A generation before Barack Obama became America’s first black president, another young, charismatic African-American politician was making history. With his election as mayor of Atlanta in 1973, Maynard Holbrook Jackson became the first black person to hold that role, and the first black mayor of any major Southern city. He also is the only mayor in the city’s history to serve three terms (after serving two terms in the 1970s and early 80s, he was re-elected in 1989).
Jackson transformed Atlanta by expanding opportunities for the city’s minority businesses—especially at the airport that now bears his name—and is credited as one of the fathers of the Atlanta political structure many know today. But more than a decade after his death, Jackson’s life and legacy remain relatively unknown.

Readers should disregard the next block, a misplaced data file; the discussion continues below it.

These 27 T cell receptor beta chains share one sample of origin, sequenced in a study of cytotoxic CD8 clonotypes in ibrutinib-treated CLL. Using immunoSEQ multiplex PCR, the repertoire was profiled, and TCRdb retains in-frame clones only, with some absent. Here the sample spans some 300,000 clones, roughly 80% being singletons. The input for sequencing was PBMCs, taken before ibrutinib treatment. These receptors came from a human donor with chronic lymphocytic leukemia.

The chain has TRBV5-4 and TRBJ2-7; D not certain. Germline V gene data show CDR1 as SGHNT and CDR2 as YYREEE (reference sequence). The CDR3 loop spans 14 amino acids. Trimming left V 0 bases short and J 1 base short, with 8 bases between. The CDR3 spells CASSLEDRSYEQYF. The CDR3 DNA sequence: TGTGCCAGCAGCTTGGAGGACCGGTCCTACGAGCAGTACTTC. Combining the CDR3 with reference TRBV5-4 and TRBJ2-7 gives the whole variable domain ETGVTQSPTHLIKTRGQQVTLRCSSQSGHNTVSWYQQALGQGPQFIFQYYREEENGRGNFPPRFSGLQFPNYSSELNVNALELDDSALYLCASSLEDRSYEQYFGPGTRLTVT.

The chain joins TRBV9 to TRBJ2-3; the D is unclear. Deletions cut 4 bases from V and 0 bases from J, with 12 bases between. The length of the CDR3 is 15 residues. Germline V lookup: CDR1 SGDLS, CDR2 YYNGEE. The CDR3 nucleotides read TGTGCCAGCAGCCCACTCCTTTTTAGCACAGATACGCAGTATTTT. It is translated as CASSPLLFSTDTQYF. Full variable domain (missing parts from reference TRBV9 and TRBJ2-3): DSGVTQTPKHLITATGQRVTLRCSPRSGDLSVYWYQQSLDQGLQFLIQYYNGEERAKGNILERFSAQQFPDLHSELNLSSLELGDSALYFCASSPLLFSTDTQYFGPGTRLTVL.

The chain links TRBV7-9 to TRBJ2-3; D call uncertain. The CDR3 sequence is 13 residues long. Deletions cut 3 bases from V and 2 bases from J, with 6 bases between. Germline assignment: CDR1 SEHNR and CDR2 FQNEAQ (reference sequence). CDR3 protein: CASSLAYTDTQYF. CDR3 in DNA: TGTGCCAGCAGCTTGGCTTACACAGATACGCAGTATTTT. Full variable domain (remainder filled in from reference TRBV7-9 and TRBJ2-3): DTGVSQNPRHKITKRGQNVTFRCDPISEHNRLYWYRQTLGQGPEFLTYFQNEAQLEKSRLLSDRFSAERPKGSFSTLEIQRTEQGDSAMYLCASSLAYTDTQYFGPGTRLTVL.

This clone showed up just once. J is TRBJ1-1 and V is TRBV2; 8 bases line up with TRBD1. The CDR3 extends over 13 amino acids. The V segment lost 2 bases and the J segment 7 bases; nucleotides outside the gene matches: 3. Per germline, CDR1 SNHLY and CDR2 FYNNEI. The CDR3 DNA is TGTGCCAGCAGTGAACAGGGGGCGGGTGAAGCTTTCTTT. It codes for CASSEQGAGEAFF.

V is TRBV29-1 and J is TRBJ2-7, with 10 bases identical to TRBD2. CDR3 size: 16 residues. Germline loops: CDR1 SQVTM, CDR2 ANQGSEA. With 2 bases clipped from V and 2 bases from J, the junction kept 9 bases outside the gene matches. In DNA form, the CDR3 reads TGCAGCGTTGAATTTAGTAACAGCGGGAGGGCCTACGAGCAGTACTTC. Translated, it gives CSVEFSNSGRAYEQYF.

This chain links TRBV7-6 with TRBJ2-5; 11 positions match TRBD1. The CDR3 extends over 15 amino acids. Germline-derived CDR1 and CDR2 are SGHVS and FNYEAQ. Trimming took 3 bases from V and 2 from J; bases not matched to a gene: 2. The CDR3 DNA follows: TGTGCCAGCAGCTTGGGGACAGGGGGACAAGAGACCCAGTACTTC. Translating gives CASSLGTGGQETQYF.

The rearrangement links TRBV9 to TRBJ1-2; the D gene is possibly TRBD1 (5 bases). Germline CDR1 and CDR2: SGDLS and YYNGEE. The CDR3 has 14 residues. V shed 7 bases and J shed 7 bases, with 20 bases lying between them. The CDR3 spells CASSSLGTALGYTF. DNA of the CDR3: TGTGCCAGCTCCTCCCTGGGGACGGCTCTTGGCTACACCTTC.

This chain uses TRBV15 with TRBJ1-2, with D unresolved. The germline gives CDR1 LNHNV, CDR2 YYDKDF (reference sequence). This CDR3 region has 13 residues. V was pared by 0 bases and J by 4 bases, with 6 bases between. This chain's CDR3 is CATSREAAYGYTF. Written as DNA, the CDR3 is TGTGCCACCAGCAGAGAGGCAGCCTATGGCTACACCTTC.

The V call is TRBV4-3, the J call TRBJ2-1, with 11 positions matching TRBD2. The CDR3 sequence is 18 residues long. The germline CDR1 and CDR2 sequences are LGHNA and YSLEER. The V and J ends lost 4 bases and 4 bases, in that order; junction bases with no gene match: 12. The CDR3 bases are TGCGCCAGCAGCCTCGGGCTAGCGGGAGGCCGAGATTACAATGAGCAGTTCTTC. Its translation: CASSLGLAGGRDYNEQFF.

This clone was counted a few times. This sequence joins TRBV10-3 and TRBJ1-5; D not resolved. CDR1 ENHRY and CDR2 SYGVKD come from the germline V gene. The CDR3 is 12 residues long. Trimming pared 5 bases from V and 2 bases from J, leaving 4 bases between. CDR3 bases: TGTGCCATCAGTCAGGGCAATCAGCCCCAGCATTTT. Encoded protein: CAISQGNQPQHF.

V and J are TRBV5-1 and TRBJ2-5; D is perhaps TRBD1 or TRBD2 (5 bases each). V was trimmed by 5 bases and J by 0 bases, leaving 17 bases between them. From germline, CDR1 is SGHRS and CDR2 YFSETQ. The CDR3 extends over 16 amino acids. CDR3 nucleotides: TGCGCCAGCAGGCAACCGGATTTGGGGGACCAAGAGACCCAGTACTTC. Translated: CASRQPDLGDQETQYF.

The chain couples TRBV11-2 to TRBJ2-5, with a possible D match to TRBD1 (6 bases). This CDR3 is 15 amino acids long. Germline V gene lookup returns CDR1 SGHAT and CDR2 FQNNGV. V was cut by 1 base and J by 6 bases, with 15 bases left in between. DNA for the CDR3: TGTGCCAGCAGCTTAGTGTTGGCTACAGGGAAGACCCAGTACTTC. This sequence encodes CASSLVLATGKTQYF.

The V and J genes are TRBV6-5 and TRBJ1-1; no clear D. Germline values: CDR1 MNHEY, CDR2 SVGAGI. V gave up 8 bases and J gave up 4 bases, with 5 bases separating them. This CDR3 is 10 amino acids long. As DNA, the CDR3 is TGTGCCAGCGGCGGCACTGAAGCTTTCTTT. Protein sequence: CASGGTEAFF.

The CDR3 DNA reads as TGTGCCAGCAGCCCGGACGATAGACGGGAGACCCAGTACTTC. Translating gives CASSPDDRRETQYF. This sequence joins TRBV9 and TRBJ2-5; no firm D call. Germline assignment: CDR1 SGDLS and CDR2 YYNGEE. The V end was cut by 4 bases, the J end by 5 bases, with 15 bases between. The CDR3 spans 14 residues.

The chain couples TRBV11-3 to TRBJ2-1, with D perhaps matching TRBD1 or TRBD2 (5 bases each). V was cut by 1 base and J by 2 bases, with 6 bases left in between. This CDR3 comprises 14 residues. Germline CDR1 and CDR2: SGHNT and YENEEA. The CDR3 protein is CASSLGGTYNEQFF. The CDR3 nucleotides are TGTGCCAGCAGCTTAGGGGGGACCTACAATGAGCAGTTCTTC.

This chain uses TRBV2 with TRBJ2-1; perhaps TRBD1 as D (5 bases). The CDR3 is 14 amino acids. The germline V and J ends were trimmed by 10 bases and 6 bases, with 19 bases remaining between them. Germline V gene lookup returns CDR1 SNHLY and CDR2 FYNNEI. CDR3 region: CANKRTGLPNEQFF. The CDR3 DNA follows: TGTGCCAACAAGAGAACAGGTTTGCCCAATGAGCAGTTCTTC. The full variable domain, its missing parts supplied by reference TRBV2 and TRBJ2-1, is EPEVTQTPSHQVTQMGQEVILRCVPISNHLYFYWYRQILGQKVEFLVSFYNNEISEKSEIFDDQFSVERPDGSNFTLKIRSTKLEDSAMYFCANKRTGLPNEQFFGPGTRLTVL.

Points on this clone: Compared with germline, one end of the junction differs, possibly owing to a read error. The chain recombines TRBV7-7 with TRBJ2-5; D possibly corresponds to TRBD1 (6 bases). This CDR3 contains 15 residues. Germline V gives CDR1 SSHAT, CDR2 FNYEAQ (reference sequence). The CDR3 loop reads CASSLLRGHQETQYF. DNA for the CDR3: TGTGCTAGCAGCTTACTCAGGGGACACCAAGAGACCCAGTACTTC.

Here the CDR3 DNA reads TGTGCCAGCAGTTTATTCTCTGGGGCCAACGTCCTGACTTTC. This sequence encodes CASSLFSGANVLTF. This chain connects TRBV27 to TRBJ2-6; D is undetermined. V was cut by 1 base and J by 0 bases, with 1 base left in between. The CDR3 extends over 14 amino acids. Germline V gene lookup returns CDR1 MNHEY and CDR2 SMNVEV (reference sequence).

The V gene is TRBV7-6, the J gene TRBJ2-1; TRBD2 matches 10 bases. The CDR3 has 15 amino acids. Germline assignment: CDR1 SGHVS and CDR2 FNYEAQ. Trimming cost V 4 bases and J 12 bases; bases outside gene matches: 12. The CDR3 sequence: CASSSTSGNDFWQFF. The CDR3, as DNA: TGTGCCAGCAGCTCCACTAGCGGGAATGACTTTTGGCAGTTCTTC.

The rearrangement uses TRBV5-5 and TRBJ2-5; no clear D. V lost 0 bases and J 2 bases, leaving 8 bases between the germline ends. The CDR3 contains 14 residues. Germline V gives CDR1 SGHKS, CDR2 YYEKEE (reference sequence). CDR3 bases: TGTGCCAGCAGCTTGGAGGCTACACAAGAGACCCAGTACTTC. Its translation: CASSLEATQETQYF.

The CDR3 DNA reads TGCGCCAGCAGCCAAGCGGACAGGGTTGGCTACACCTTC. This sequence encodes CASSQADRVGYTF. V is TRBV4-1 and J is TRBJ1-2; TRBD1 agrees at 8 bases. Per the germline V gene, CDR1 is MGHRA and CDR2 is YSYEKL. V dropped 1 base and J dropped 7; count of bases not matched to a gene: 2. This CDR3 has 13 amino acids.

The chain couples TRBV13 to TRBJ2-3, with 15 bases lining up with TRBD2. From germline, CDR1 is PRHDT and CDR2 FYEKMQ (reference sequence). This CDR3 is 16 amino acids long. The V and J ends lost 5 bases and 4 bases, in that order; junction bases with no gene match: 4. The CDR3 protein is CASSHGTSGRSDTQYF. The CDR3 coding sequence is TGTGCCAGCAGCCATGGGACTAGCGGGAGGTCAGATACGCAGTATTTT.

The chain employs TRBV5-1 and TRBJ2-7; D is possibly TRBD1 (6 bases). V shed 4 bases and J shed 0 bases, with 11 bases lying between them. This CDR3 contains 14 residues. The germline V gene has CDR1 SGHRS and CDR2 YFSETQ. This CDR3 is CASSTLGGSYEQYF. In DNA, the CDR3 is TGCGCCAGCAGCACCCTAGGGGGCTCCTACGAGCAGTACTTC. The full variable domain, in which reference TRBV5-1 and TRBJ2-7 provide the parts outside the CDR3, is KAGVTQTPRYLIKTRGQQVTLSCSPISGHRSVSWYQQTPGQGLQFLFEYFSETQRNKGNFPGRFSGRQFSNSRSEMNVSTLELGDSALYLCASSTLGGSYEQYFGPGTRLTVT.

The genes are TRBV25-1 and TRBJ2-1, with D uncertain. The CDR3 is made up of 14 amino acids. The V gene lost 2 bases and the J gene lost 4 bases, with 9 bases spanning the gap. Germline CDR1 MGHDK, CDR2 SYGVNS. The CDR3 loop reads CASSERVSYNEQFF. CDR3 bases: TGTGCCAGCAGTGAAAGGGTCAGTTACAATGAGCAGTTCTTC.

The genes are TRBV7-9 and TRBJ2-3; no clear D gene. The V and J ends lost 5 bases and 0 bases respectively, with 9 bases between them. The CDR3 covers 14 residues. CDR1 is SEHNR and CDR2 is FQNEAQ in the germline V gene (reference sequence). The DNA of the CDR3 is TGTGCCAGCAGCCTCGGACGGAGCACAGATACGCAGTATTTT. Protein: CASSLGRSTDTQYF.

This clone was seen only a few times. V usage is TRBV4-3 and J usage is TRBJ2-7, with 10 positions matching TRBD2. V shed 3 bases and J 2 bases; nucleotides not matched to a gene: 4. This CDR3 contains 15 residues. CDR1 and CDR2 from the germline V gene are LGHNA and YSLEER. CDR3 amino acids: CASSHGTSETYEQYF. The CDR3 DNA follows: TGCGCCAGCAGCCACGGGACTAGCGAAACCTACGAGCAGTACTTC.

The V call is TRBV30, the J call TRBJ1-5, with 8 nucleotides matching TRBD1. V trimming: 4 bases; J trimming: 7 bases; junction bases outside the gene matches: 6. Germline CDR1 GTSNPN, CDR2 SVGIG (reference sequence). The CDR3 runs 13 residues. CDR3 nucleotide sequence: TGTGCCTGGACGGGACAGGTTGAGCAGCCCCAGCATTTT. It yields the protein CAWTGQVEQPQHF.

His family now hopes to tell that story in the documentary “Maynard,” now in pre-production. Award-winning producer/director Sam Pollard, who has worked on films such as “Slavery by Another Name,” “When the Levees Broke,” and “Four Little Girls,” has signed on to direct. Several members of Jackson’s family, including three of his children, are among the executive producers, operating as Auburn Avenue Films.
“My father fought the good fight for equal opportunity and economic equality,” said daughter Brooke Jackson Edmond. “He believed the way to accomplish that was through the power of educational achievement, the vote and economic strength—the book, the ballot, and the buck. There is a thriving African-American business class largely because of Maynard Jackson.”
The film will also focus on Jackson’s personal challenges. Jackson’s son and namesake, Maynard H. Jackson III, said the documentary will show “the giant of a mayor, but more importantly, you see the giant of a real man.”
An official release date has not been announced.